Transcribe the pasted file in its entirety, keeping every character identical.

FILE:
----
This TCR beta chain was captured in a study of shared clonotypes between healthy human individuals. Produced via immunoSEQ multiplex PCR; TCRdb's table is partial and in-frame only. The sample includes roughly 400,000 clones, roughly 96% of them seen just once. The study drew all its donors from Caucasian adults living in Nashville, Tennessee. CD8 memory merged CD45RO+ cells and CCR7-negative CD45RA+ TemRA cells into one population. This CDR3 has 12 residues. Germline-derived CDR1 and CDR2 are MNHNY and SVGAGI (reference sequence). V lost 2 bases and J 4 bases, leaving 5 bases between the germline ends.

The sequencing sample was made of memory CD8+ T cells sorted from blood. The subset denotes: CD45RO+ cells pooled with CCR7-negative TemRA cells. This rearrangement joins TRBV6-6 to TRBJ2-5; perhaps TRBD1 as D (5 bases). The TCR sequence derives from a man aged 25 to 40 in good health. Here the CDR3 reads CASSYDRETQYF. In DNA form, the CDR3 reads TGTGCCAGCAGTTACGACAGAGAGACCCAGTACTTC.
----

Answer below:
This TCR beta chain was captured in a study of shared clonotypes between healthy human individuals. Produced via immunoSEQ multiplex PCR; TCRdb's table is partial and in-frame only. The sample includes roughly 400,000 clones, roughly 96% of them seen just once. The study drew all its donors from Caucasian adults living in Nashville, Tennessee. CD8 memory merged CD45RO+ cells and CCR7-negative CD45RA+ TemRA cells into one population. This CDR3 has 12 residues. Germline-derived CDR1 and CDR2 are MNHNY and SVGAGI (reference sequence). V lost 2 bases and J 4 bases, leaving 5 bases between the germline ends.

The sequencing sample was made of memory CD8+ T cells sorted from blood. The subset denotes: CD45RO+ cells pooled with CCR7-negative TemRA cells. This rearrangement joins TRBV6-6 to TRBJ2-5; perhaps TRBD1 as D (5 bases). The TCR sequence derives from a man aged 25 to 40 in good health. Here the CDR3 reads CASSYDRETQYF. In DNA form, the CDR3 reads TGTGCCAGCAGTTACGACAGAGAGACCCAGTACTTC.